That’s the good news. The bad news is that antidiscrimination rules can create new problems for older workers.
By Olev Edur
The good news for Canadians who hope to keep working past the once-common retirement age of 65—a growing number of whom are doing so from either need or desire—is that mandatory retirement is no longer allowed in Canada. You can’t be forced out the door just because you’ve reached a particular age.
The not-so-good news is that employers are therefore becoming more and more wary of hiring older workers, and age discrimination in the workplace seems to be rising as a result.
In recent years, all provinces and territories, as well as the federal government, have enacted or altered their human rights legislation to address workplace age discrimination.
“All the human rights acts in Canada now prohibit mandatory retirement,” says Kevin O’Neill, a labour, employment, and human rights lawyer at the Fasken Martineau law office in Vancouver. “Protection doesn’t stop at age 65.”
Prohibitions against discrimination based on age once applied only to those between 18 and 64. “Now,” O’Neill says, “the Human Rights Code defines ‘age’ as 19 or older, so you can’t say to someone at age 65, ‘Okay, now you have to retire, so off you go.’”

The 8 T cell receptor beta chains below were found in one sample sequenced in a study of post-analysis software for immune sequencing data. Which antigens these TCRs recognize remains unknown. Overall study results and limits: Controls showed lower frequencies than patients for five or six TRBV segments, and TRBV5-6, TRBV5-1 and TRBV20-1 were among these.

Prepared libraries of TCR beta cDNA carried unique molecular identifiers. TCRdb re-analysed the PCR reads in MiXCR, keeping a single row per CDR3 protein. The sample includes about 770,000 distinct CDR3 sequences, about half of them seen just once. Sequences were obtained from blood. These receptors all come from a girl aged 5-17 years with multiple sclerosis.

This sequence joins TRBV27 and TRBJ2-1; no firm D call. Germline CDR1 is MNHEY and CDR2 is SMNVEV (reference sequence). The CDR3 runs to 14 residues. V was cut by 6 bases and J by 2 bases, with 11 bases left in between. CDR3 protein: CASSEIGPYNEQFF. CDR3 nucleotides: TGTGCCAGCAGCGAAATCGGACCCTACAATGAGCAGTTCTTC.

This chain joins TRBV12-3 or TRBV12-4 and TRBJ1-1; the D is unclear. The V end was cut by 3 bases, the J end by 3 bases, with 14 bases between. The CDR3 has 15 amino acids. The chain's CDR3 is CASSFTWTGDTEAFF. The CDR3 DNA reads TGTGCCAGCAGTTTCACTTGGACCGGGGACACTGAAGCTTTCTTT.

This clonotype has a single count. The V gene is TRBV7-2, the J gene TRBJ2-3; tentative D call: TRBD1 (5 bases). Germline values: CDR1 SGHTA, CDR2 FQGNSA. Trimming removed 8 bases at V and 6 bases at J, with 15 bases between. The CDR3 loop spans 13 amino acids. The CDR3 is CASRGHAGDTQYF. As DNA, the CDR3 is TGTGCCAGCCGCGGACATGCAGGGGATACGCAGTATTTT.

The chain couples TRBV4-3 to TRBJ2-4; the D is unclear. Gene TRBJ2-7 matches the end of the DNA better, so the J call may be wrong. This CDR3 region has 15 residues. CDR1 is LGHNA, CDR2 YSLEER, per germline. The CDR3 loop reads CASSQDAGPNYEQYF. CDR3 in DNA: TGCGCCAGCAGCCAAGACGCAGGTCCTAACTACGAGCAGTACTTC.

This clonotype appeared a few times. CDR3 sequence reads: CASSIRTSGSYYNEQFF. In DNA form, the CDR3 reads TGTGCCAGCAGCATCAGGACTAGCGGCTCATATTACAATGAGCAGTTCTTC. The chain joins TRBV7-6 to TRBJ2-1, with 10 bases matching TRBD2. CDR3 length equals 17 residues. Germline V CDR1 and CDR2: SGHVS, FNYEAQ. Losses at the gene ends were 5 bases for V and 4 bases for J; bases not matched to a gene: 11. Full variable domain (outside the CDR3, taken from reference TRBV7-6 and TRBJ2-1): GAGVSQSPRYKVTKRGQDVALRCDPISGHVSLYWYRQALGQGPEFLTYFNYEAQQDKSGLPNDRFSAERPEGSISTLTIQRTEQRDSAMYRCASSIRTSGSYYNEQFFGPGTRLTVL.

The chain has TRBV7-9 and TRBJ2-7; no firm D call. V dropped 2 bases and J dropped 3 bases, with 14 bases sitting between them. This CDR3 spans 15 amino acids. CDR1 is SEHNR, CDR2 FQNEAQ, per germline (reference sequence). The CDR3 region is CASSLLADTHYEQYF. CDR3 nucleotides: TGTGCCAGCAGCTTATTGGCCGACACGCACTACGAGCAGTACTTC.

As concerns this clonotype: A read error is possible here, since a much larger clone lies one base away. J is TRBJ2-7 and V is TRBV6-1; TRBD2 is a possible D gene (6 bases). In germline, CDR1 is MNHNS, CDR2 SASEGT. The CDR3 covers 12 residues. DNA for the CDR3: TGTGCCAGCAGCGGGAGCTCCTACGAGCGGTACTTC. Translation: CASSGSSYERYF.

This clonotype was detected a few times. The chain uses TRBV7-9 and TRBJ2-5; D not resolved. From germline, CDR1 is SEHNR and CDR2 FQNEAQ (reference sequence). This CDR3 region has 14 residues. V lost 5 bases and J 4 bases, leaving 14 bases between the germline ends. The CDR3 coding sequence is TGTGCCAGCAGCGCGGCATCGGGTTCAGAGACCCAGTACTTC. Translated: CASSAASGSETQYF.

Nor can employers discriminate in other ways to compel an aging worker to leave or refuse employment based on age. Ontario’s human rights legislation, for example, specifies that:
– you have the right to be offered the same chances in employment as everyone else,
– you cannot be denied a job, training, or a promotion, or be forced to retire because of your age, and
– you have the right to the same level of services as everyone else, such as medical treatment and other health care.
In other words, you have the same rights as any other worker. Of course, this doesn’t mean you can never lose your job. People of any age can be let go at any time “with cause.” And even absent such justification as theft or negligence, an employee can be terminated at any time if given sufficient notice or severance pay in lieu of notice. It just can’t be done because you’ve turned a certain age.
THERE ARE EXCEPTIONS
An exception to the mandatory retirement prohibition is known as the Bona Fide Occupation Requirement (BFOR). This would apply primarily where the demands of the job are such that it couldn’t effectively be done by someone of an advanced age.
“Firefighters or airline pilots, for example, can still be subject to this exception,” O’Neill says. “Other types of work may be included, too, but it’s pretty rare. You need some pretty good scientific evidence to back up a mandatory retirement plan.”